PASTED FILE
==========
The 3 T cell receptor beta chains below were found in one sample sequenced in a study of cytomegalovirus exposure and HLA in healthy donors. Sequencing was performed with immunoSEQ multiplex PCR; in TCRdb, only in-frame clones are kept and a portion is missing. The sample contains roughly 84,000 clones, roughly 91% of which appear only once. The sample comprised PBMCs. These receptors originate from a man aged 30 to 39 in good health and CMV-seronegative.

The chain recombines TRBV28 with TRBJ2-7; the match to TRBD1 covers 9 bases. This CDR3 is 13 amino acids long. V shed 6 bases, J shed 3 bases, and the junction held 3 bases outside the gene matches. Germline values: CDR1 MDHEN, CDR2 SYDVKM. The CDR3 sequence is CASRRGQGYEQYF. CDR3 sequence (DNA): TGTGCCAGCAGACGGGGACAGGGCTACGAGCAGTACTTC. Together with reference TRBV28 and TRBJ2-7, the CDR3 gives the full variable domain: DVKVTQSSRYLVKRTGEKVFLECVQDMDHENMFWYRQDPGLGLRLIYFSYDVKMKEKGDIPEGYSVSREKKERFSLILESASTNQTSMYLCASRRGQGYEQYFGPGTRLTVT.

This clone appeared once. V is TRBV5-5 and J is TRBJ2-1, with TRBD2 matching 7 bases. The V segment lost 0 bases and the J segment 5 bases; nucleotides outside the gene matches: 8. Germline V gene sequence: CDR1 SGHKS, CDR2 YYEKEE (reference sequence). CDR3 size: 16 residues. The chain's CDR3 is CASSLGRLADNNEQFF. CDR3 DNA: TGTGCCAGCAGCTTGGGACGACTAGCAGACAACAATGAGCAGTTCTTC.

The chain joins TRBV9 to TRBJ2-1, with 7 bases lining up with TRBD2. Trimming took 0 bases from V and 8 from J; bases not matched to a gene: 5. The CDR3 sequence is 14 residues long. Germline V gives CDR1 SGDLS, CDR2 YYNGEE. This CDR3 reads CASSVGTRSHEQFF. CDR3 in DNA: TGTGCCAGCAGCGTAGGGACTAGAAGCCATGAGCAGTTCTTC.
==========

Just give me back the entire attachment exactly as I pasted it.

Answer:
The 3 T cell receptor beta chains below were found in one sample sequenced in a study of cytomegalovirus exposure and HLA in healthy donors. Sequencing was performed with immunoSEQ multiplex PCR; in TCRdb, only in-frame clones are kept and a portion is missing. The sample contains roughly 84,000 clones, roughly 91% of which appear only once. The sample comprised PBMCs. These receptors originate from a man aged 30 to 39 in good health and CMV-seronegative.

The chain recombines TRBV28 with TRBJ2-7; the match to TRBD1 covers 9 bases. This CDR3 is 13 amino acids long. V shed 6 bases, J shed 3 bases, and the junction held 3 bases outside the gene matches. Germline values: CDR1 MDHEN, CDR2 SYDVKM. The CDR3 sequence is CASRRGQGYEQYF. CDR3 sequence (DNA): TGTGCCAGCAGACGGGGACAGGGCTACGAGCAGTACTTC. Together with reference TRBV28 and TRBJ2-7, the CDR3 gives the full variable domain: DVKVTQSSRYLVKRTGEKVFLECVQDMDHENMFWYRQDPGLGLRLIYFSYDVKMKEKGDIPEGYSVSREKKERFSLILESASTNQTSMYLCASRRGQGYEQYFGPGTRLTVT.

This clone appeared once. V is TRBV5-5 and J is TRBJ2-1, with TRBD2 matching 7 bases. The V segment lost 0 bases and the J segment 5 bases; nucleotides outside the gene matches: 8. Germline V gene sequence: CDR1 SGHKS, CDR2 YYEKEE (reference sequence). CDR3 size: 16 residues. The chain's CDR3 is CASSLGRLADNNEQFF. CDR3 DNA: TGTGCCAGCAGCTTGGGACGACTAGCAGACAACAATGAGCAGTTCTTC.

The chain joins TRBV9 to TRBJ2-1, with 7 bases lining up with TRBD2. Trimming took 0 bases from V and 8 from J; bases not matched to a gene: 5. The CDR3 sequence is 14 residues long. Germline V gives CDR1 SGDLS, CDR2 YYNGEE. This CDR3 reads CASSVGTRSHEQFF. CDR3 in DNA: TGTGCCAGCAGCGTAGGGACTAGAAGCCATGAGCAGTTCTTC.